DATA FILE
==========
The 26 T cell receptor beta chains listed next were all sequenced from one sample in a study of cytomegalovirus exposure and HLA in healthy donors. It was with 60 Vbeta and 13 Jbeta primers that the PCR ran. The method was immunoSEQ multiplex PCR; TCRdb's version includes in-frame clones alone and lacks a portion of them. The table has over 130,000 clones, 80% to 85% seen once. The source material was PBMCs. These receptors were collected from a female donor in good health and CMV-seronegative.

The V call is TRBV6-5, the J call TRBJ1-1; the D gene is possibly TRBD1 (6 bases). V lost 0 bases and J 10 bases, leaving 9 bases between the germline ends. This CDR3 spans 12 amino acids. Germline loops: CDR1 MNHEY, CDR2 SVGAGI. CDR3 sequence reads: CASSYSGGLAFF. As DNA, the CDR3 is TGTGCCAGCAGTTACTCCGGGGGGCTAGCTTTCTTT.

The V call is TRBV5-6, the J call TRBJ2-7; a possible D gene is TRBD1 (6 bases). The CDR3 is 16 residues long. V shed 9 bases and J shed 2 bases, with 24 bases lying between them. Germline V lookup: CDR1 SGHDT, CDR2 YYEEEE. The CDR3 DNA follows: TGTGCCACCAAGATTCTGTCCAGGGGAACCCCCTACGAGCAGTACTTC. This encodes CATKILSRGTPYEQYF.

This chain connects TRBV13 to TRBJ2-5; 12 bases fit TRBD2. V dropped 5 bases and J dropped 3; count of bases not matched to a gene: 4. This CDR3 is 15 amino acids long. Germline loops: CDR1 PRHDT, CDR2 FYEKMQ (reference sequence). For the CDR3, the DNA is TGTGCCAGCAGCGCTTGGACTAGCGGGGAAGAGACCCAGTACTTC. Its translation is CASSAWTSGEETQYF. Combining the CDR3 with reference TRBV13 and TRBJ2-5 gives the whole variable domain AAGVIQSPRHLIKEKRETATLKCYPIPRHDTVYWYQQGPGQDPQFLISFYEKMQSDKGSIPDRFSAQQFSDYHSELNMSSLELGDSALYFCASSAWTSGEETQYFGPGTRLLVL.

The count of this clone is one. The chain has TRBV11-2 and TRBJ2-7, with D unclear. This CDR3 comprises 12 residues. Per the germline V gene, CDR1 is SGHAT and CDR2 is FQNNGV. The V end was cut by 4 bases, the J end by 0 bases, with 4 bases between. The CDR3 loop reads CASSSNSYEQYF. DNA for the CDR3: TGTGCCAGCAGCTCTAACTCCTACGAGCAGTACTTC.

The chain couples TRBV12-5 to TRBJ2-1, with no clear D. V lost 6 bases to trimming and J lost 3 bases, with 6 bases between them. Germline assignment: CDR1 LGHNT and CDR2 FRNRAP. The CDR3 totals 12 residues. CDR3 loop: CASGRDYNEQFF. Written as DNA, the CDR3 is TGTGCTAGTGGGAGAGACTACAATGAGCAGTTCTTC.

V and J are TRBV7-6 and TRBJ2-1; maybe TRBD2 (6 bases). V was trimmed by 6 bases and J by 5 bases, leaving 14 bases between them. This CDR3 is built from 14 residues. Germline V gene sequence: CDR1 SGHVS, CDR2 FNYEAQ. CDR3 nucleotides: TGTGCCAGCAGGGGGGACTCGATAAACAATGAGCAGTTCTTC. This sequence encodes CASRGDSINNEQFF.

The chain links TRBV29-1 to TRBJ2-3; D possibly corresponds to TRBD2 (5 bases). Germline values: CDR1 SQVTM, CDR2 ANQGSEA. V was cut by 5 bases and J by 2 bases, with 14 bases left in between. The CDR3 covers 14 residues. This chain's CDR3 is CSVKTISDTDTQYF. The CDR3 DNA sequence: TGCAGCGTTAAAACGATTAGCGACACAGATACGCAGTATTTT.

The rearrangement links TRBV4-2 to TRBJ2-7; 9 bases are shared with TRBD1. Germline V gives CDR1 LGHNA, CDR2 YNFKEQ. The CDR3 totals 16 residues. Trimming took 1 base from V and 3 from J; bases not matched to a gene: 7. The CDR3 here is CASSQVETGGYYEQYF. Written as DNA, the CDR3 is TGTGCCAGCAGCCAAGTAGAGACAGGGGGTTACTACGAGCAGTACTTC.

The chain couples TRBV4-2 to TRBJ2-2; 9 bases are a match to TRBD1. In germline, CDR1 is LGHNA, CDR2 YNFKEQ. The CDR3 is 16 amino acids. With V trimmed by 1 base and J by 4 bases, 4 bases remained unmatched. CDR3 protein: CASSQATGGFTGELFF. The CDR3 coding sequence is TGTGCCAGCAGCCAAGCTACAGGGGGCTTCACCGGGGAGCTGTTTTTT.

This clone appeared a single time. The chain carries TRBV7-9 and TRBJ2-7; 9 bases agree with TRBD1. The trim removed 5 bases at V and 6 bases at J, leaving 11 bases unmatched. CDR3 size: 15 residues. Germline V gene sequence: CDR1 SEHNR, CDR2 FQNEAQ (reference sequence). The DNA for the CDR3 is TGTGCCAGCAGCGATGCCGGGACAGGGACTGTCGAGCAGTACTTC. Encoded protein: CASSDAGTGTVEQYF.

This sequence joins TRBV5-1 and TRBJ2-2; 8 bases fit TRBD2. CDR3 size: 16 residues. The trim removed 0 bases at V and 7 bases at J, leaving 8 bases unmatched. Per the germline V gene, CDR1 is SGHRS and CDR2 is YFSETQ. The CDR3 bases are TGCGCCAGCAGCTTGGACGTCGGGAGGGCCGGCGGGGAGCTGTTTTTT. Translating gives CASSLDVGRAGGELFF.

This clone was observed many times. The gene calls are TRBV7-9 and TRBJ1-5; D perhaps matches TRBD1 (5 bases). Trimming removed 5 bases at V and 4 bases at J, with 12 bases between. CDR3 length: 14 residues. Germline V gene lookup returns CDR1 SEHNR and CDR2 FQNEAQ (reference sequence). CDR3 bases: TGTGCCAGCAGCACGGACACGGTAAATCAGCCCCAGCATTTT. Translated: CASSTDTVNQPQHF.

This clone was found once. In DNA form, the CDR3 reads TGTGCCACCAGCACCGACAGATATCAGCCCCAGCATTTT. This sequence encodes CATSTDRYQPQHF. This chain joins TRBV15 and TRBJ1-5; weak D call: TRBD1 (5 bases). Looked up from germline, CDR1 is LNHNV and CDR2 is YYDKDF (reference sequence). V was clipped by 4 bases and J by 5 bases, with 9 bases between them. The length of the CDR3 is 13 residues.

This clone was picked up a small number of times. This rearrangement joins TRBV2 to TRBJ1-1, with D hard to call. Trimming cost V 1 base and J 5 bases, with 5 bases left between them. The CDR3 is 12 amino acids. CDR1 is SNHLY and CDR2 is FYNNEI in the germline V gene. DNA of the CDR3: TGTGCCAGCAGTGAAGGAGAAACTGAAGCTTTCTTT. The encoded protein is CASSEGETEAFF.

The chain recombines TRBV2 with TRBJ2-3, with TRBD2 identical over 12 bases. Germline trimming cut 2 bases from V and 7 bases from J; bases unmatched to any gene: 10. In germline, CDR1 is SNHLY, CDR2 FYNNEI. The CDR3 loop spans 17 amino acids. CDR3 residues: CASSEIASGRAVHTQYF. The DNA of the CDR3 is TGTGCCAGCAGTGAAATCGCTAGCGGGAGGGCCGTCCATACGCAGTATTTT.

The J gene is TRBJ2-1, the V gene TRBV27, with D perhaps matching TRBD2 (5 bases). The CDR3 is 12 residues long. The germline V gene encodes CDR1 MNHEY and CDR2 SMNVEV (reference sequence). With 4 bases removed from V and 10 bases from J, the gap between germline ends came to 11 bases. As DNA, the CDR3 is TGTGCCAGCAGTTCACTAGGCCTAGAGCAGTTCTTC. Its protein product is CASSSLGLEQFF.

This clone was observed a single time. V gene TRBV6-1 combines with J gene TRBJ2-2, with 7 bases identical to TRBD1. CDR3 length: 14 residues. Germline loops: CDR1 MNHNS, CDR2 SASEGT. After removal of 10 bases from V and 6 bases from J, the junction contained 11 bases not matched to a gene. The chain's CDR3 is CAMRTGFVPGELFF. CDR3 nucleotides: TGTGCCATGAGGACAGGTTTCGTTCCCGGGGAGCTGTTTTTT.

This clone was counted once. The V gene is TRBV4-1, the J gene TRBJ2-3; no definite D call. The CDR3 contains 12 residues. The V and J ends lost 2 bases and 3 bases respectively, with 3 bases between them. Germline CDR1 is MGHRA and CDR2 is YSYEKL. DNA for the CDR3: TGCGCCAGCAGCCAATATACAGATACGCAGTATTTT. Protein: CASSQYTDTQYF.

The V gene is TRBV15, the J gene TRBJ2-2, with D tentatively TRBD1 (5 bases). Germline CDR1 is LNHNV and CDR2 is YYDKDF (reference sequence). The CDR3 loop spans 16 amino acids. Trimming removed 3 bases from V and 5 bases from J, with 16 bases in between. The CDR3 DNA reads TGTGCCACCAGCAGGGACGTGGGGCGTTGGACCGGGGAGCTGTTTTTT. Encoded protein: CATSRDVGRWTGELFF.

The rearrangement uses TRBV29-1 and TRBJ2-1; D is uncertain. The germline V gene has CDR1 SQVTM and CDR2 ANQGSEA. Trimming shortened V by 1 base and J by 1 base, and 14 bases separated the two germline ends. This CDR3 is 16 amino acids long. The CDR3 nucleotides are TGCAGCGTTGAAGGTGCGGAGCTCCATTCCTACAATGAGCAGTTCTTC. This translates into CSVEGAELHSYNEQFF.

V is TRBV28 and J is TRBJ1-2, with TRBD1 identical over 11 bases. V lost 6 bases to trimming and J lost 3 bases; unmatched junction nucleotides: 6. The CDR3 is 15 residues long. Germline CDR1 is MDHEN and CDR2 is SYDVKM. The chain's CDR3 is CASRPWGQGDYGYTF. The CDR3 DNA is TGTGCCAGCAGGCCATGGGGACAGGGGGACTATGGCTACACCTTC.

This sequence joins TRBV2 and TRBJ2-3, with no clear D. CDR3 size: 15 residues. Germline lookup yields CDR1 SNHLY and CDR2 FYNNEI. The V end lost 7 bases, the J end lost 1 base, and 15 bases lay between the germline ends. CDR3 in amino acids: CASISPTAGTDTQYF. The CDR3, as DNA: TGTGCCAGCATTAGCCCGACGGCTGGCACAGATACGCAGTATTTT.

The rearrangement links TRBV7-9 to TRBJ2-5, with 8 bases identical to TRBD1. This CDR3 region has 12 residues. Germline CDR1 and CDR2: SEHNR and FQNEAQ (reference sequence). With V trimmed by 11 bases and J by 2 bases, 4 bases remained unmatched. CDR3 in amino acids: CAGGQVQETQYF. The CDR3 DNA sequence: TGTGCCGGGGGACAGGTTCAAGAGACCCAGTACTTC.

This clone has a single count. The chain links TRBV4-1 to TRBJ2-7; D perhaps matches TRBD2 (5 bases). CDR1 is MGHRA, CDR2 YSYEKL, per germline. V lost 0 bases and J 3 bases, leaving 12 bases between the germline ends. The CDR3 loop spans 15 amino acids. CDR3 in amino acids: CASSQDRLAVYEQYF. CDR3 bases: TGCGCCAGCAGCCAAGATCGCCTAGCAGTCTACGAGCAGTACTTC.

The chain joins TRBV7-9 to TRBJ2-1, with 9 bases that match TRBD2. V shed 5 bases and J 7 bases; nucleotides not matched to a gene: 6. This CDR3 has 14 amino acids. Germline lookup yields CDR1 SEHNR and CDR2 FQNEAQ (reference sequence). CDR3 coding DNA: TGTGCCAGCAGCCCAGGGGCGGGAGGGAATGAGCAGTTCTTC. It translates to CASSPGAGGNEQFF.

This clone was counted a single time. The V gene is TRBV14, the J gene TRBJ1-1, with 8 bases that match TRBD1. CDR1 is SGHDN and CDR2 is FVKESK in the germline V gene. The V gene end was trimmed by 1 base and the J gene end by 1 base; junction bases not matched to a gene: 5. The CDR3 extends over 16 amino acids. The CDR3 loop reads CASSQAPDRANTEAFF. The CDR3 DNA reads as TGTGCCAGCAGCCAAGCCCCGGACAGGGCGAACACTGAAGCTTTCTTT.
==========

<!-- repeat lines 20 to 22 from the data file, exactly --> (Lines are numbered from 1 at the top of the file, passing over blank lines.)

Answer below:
The V gene is TRBV15, the J gene TRBJ2-2, with D tentatively TRBD1 (5 bases). Germline CDR1 is LNHNV and CDR2 is YYDKDF (reference sequence). The CDR3 loop spans 16 amino acids. Trimming removed 3 bases from V and 5 bases from J, with 16 bases in between. The CDR3 DNA reads TGTGCCACCAGCAGGGACGTGGGGCGTTGGACCGGGGAGCTGTTTTTT. Encoded protein: CATSRDVGRWTGELFF.

The rearrangement uses TRBV29-1 and TRBJ2-1; D is uncertain. The germline V gene has CDR1 SQVTM and CDR2 ANQGSEA. Trimming shortened V by 1 base and J by 1 base, and 14 bases separated the two germline ends. This CDR3 is 16 amino acids long. The CDR3 nucleotides are TGCAGCGTTGAAGGTGCGGAGCTCCATTCCTACAATGAGCAGTTCTTC. This translates into CSVEGAELHSYNEQFF.

V is TRBV28 and J is TRBJ1-2, with TRBD1 identical over 11 bases. V lost 6 bases to trimming and J lost 3 bases; unmatched junction nucleotides: 6. The CDR3 is 15 residues long. Germline CDR1 is MDHEN and CDR2 is SYDVKM. The chain's CDR3 is CASRPWGQGDYGYTF. The CDR3 DNA is TGTGCCAGCAGGCCATGGGGACAGGGGGACTATGGCTACACCTTC.